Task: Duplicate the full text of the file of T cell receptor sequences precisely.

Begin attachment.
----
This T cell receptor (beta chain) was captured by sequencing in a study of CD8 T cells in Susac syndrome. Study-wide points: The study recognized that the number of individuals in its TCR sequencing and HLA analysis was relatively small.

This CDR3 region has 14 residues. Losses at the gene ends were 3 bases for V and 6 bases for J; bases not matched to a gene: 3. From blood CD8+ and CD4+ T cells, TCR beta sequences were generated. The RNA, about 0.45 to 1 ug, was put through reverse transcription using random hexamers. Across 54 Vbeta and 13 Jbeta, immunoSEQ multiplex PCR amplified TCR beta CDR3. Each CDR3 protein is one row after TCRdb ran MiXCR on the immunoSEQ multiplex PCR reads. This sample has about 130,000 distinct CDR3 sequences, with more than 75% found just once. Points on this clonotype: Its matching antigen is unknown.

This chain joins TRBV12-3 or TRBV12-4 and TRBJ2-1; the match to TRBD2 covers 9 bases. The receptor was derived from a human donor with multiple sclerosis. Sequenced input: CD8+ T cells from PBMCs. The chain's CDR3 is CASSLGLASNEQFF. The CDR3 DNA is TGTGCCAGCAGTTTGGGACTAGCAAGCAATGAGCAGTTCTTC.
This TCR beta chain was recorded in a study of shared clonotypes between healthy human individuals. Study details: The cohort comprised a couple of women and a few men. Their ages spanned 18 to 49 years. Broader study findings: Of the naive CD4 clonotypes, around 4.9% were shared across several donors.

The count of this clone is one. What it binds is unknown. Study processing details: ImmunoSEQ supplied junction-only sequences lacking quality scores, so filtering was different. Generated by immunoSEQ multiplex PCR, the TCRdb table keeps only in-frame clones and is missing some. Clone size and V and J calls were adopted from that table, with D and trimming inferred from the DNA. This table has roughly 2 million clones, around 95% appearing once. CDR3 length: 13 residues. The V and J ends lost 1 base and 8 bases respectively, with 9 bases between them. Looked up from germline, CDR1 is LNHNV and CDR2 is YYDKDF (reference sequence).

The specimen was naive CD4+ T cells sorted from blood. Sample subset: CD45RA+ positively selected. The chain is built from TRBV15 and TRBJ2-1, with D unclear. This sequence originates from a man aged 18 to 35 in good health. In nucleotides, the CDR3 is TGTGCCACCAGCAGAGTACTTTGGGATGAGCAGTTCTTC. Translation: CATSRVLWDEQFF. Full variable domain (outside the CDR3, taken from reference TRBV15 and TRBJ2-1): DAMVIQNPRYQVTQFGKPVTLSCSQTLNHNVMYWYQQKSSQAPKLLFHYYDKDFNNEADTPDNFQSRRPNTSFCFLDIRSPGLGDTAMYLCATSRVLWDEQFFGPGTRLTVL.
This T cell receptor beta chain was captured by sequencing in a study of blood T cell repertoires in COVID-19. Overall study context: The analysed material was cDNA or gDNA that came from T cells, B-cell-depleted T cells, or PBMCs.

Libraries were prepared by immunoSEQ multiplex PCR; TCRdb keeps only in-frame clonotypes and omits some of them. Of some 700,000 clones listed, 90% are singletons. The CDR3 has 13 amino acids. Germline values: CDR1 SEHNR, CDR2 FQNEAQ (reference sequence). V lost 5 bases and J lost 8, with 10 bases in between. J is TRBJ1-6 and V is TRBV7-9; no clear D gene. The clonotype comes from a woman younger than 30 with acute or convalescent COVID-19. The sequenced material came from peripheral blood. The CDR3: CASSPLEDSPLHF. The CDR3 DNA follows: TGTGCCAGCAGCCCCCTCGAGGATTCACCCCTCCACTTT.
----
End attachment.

This T cell receptor (beta chain) was captured by sequencing in a study of CD8 T cells in Susac syndrome. Study-wide points: The study recognized that the number of individuals in its TCR sequencing and HLA analysis was relatively small.

This CDR3 region has 14 residues. Losses at the gene ends were 3 bases for V and 6 bases for J; bases not matched to a gene: 3. From blood CD8+ and CD4+ T cells, TCR beta sequences were generated. The RNA, about 0.45 to 1 ug, was put through reverse transcription using random hexamers. Across 54 Vbeta and 13 Jbeta, immunoSEQ multiplex PCR amplified TCR beta CDR3. Each CDR3 protein is one row after TCRdb ran MiXCR on the immunoSEQ multiplex PCR reads. This sample has about 130,000 distinct CDR3 sequences, with more than 75% found just once. Points on this clonotype: Its matching antigen is unknown.

This chain joins TRBV12-3 or TRBV12-4 and TRBJ2-1; the match to TRBD2 covers 9 bases. The receptor was derived from a human donor with multiple sclerosis. Sequenced input: CD8+ T cells from PBMCs. The chain's CDR3 is CASSLGLASNEQFF. The CDR3 DNA is TGTGCCAGCAGTTTGGGACTAGCAAGCAATGAGCAGTTCTTC.
This TCR beta chain was recorded in a study of shared clonotypes between healthy human individuals. Study details: The cohort comprised a couple of women and a few men. Their ages spanned 18 to 49 years. Broader study findings: Of the naive CD4 clonotypes, around 4.9% were shared across several donors.

The count of this clone is one. What it binds is unknown. Study processing details: ImmunoSEQ supplied junction-only sequences lacking quality scores, so filtering was different. Generated by immunoSEQ multiplex PCR, the TCRdb table keeps only in-frame clones and is missing some. Clone size and V and J calls were adopted from that table, with D and trimming inferred from the DNA. This table has roughly 2 million clones, around 95% appearing once. CDR3 length: 13 residues. The V and J ends lost 1 base and 8 bases respectively, with 9 bases between them. Looked up from germline, CDR1 is LNHNV and CDR2 is YYDKDF (reference sequence).

The specimen was naive CD4+ T cells sorted from blood. Sample subset: CD45RA+ positively selected. The chain is built from TRBV15 and TRBJ2-1, with D unclear. This sequence originates from a man aged 18 to 35 in good health. In nucleotides, the CDR3 is TGTGCCACCAGCAGAGTACTTTGGGATGAGCAGTTCTTC. Translation: CATSRVLWDEQFF. Full variable domain (outside the CDR3, taken from reference TRBV15 and TRBJ2-1): DAMVIQNPRYQVTQFGKPVTLSCSQTLNHNVMYWYQQKSSQAPKLLFHYYDKDFNNEADTPDNFQSRRPNTSFCFLDIRSPGLGDTAMYLCATSRVLWDEQFFGPGTRLTVL.
This T cell receptor beta chain was captured by sequencing in a study of blood T cell repertoires in COVID-19. Overall study context: The analysed material was cDNA or gDNA that came from T cells, B-cell-depleted T cells, or PBMCs.

Libraries were prepared by immunoSEQ multiplex PCR; TCRdb keeps only in-frame clonotypes and omits some of them. Of some 700,000 clones listed, 90% are singletons. The CDR3 has 13 amino acids. Germline values: CDR1 SEHNR, CDR2 FQNEAQ (reference sequence). V lost 5 bases and J lost 8, with 10 bases in between. J is TRBJ1-6 and V is TRBV7-9; no clear D gene. The clonotype comes from a woman younger than 30 with acute or convalescent COVID-19. The sequenced material came from peripheral blood. The CDR3: CASSPLEDSPLHF. The CDR3 DNA follows: TGTGCCAGCAGCCCCCTCGAGGATTCACCCCTCCACTTT.